- Technology issues
- Personal and interpersonal dimensions of leadership
- Higher education policy
These week-long sessions, which take place at various locations throughout the United States, incorporate active-learning opportunities (e.g. case studies, simulations, problem-solving workshops, role-playing, lectures/small-group discussions) and pre-seminar readings and multimedia resources. Free-flowing dialogues among Fellows, national leaders, former college and university presidents, and other experts enrich the unique learning experiences at the seminars.
The Off-Campus Learning Experience
Fellows work with their nominating institutions to design an off-campus learning experience built upon a placement of up to a year at a host institution(s). This aspect of the program is intentionally designed to help the Fellow enhance concrete skills and acquire information that they can then take back to their nominating institution upon completion of the Fellowship.
This extended learning experience enables Fellows to observe firsthand how another institution and its senior administrators lead the institution and deal with change. The Fellows are mentored by a team of experienced administrators—usually the president and vice presidents. The ACE Fellows Program is the only national, individualized, long-term professional development program in higher education to provide on-the-job learning.
Year-Long Placement - This component requires one academic year of off-campus placement at another institution.
Semester-Long Placement - This component requires one semester of off-campus placement at another institution. During the semester at the home institution, Fellows also engage in Fellowship-related learning through specially designed opportunities at the home institution, in addition to participation in the Fellows’ Retreats, campus visits, and other Fellowship learning experiences.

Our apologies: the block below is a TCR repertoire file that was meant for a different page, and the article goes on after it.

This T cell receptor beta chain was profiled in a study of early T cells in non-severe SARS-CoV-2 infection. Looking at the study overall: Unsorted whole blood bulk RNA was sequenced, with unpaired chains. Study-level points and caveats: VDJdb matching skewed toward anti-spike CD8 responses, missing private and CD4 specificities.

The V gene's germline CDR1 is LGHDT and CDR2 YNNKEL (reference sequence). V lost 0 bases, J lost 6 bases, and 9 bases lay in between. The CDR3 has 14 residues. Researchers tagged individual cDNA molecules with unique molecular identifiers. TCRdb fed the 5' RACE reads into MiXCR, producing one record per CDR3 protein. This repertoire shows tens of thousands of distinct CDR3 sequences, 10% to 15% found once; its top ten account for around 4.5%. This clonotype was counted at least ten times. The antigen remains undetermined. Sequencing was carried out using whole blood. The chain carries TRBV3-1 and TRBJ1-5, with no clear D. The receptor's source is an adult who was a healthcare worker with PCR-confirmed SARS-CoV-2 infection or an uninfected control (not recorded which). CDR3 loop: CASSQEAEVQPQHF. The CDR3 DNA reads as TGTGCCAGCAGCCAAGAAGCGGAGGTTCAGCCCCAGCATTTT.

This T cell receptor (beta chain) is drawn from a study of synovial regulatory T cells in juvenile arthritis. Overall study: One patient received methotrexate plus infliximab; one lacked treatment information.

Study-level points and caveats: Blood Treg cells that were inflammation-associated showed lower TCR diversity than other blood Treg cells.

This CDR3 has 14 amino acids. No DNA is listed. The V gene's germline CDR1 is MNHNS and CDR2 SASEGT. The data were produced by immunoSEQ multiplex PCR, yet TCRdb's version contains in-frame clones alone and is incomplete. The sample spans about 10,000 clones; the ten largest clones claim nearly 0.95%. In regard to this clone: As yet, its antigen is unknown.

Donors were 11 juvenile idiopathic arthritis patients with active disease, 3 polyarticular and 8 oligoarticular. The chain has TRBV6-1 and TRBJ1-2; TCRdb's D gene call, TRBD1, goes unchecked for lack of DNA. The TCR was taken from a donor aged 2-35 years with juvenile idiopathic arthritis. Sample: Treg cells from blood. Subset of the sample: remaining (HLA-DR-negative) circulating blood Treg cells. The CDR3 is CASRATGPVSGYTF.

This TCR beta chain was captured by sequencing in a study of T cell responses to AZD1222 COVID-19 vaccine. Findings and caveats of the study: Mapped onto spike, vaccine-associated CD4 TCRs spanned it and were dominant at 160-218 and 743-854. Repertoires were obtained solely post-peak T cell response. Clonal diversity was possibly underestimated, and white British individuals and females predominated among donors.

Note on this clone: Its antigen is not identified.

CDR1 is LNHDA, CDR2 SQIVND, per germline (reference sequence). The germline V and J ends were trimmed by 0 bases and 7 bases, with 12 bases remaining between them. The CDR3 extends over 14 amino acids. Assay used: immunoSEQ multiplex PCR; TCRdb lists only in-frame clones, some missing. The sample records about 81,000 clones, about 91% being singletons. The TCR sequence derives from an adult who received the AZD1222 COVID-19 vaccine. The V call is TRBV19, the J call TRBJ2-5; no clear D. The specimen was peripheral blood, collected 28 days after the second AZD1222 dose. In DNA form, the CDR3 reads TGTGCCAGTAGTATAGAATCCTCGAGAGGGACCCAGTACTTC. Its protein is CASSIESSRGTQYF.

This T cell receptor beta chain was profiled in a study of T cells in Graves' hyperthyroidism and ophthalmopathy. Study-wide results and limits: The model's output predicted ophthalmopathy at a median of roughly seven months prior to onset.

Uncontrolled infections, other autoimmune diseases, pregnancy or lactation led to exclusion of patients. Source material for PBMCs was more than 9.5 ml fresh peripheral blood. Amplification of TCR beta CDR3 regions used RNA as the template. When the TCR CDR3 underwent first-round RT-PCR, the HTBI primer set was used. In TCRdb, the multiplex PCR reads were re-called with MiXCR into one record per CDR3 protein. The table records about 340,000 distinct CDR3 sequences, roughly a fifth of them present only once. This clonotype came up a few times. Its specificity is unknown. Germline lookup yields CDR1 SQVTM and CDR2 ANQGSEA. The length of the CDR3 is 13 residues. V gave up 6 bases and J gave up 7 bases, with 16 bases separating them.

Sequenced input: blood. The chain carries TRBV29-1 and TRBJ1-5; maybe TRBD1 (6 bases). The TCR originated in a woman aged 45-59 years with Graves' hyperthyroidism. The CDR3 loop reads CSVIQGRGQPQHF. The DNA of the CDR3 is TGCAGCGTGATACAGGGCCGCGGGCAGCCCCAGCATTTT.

Periodic Visits to Another Institution - These brief but intense visits enable the Fellow to remain on the nominating campus for most of the year. Ideally, visits to the host campus last for one month, three times per year. As with the semester placements, while on the home campus, Fellows are expected to engage in learning opportunities that are consistent with the goals of the Fellowship.
Council of Fellows: The Alumni of the ACE Fellows Program
ACE Fellows become part of a prestigious network of highly talented and motivated individuals working in senior positions at public and private institutions across the country and internationally. This network gives the Fellows access to professional colleagues—presidents, provosts, vice presidents, and academic deans—who are willing to share their best ideas and perspectives, and to help former Fellows seek new career opportunities and challenges. Most importantly, the network enables Fellows to advance their leadership objectives in higher education.
National Association Meetings Based on the belief that effective local leadership depends on knowledge of the national and international environments, ACE urges Fellows to attend national meetings, particularly the ACE Annual Meeting. At this meeting, Fellows learn how federal policy affects day-to-day campus life, and they gather information that helps their institutions strengthen campus policies and practices.
Other Visits ACE encourages Fellows to visit other campuses to enhance their learning about particular strategic issues of interest and to broaden their perspectives. ACE also encourages Fellows to spend time in a corporate setting and/or a university abroad. These experiences offer unparalleled opportunities for Fellows to learn about different models of leadership and decision making, and to explore potential partnerships for the nominating institution.